Entering your thirties makes it a must for you to give importance to your reproductive health. The things that you probably weren’t aware of (or those that you chose to ignore) back in your twenties are now huge priorities. How you treat your body today will determine how it will respond a few years down the road.


During the recent Jeunesse Millennial Fair, Dr. Fatima Ophelia Suluen, M.D. gave the lowdown on how you should take care of yourself both on the inside and out.

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Stay hydrated

More than half of your body is composed of water, which obviously makes it pretty important. “Pay attention to the color of your urine,” said Dr. Fatima. The darker the shade, the more you should up your water intake.

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Eat healthily.

As the saying goes, “You are what you eat.” Having good nutrition is vital to a healthy reproductive system, and can actually make conceiving easier.

Engage in physical activities.

Dr. Fatima noted that you should “maintain a normal body mass index” as being overweight or obese has a huge impact on your reproductive system. A review by experts from the University of Adelaide in Australia featured on NCBI revealed that “being overweight contributes to menstrual disorders, infertility, miscarriage, poor pregnancy outcome, impaired fetal well-being, and diabetes mellitus.” Metabolism also slows down as you age, so you’ll really need to put in an effort and be disciplined enough to regularly work out.


Get enough sleep

Sleep doesn’t only affect your skin. It also affects your reproductive system, and lack of it can affect your menstrual cycle, and may even tamper with your fertility. Get at least seven hours of rest every night to make sure your body bounces back from the day’s stresses.

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Always maintain proper vaginal hygiene.

Dr. Fatima stressed the importance of following five steps when cleaning your feminine area after using the bathroom:

  • “Step 1: Use good-quality soft toilet paper, and use three to four sheets per wipe until the paper is clean to avoid chafing your delicate, intimate area.
  • “Step 2: Only wipe from front to back, and never re-fold [and reuse] toilet paper to avoid coming into contact with harmful bacteria.
  • “Step 3: Use one to two sheets of moist toilet tissue to help you get [and feel] even cleaner.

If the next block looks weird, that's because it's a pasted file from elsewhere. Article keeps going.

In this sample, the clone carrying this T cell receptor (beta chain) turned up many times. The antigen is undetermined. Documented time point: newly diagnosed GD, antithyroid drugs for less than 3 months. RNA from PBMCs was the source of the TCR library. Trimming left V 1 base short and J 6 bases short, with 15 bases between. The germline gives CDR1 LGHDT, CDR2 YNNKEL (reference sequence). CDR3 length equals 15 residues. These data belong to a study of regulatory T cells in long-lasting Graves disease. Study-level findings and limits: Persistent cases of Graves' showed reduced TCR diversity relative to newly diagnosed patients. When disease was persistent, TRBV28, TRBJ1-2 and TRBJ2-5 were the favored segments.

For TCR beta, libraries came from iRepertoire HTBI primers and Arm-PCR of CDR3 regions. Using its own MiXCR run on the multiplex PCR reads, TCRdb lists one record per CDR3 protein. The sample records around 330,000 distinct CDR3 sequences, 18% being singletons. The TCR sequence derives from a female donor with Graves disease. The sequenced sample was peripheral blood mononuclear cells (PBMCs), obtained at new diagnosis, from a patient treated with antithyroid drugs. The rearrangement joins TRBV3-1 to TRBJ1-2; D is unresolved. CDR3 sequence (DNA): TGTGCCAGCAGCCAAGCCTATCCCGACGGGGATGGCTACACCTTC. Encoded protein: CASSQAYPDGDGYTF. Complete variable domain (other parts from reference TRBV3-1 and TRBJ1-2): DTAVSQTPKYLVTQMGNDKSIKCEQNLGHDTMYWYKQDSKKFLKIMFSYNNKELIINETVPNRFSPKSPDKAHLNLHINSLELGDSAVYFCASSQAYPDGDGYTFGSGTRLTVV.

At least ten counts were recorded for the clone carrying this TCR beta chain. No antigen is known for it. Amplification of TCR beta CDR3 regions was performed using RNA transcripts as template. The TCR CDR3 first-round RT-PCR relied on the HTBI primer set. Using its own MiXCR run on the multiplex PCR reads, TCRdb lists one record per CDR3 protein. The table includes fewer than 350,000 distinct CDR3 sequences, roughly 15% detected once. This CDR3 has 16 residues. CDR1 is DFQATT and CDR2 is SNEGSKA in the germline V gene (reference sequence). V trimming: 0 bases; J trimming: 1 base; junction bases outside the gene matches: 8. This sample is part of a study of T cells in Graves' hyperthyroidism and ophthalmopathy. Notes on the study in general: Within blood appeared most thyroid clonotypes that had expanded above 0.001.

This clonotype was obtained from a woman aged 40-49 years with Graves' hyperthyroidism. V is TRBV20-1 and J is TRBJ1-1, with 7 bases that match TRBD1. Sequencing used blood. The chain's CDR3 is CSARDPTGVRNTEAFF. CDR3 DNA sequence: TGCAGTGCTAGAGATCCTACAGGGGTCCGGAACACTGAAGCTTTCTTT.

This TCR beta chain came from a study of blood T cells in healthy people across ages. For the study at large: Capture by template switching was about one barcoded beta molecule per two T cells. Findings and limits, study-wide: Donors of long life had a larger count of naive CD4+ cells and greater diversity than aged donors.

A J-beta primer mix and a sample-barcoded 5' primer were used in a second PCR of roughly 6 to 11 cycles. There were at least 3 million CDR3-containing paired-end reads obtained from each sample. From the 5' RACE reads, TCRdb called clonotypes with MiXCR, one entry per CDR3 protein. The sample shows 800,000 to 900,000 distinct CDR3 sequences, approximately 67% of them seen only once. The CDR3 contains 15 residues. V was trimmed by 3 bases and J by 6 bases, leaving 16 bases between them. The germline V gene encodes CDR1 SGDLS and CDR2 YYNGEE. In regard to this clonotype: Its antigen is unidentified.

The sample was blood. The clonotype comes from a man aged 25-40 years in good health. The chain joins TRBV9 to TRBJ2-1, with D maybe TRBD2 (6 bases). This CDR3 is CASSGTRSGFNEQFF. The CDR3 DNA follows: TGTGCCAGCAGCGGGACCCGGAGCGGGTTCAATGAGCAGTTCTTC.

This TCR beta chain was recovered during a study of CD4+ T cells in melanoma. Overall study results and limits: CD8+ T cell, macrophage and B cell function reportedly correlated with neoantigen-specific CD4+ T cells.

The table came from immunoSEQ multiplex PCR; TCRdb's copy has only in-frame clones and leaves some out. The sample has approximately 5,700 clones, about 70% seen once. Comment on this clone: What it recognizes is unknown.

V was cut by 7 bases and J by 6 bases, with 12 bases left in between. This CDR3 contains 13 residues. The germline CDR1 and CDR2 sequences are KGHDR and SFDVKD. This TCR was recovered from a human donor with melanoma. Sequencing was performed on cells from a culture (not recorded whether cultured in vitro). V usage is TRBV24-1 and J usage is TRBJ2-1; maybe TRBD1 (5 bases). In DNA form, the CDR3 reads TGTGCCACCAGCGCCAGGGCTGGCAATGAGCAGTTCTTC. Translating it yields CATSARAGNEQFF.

• “Step 4: Finish by patting dry with toilet paper to protect your intimate area and achieve the right moisture levels.
  • “Step 5: Always wash your hands with soap and dry thoroughly. It’s the single best way to stop the spread of disease.”

Be careful when shaving or waxing and only visit clean and legit waxing salons.

“Brazilian waxing is not recommended to people with low [immunity],” as they have higher chances of having any accidental abrasion infected. If you think your body can handle it, make sure to check if your chosen waxing salon is hygienic as you wouldn’t want to risk infection.

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Track your menstrual cycle.

Whether or not you have a regular cycle, it’s important to remember your start and end dates so that you can easily report them to your OB during visits. Doing so can help your doctor see if everything is normal or if medication is needed for specific issues. That being said...

Regularly go to the OB.

There’s a common misconception that you should only go to your OB gyne if you’re sexually active. The fact is, your reproductive system should get the same care as the rest of your body does, and that means getting it examined yearly, or depending on what your doctor recommends.


Regularly do a self-breast examination.

Your boobies need loving, too. You can conduct a self-breast exam this in the shower a few days before and after your period ends. Raise one arm and with the pads of your middle and ring finger, gently feel your breast in a circular pattern slowly approaching your nipple. You’d want to look for any unusual lumps and dimpling on your breast and any watery discharge from your nipple. Do the same on the other breast, and head straight to the doctor if you find anything that shouldn’t be there.

Get protected through HPV vaccination.

HPV vaccination fights against the human papillomavirus, which can cause genital warts. It also gets you protected from certain types of cancers including cervical cancer. While it may a bit expensive—each shot costs around P2,000 and you’ll need to get three shots—think of it as a long-term investment for your health. After all, a vaccine is infinitely cheaper than a hospital stay.


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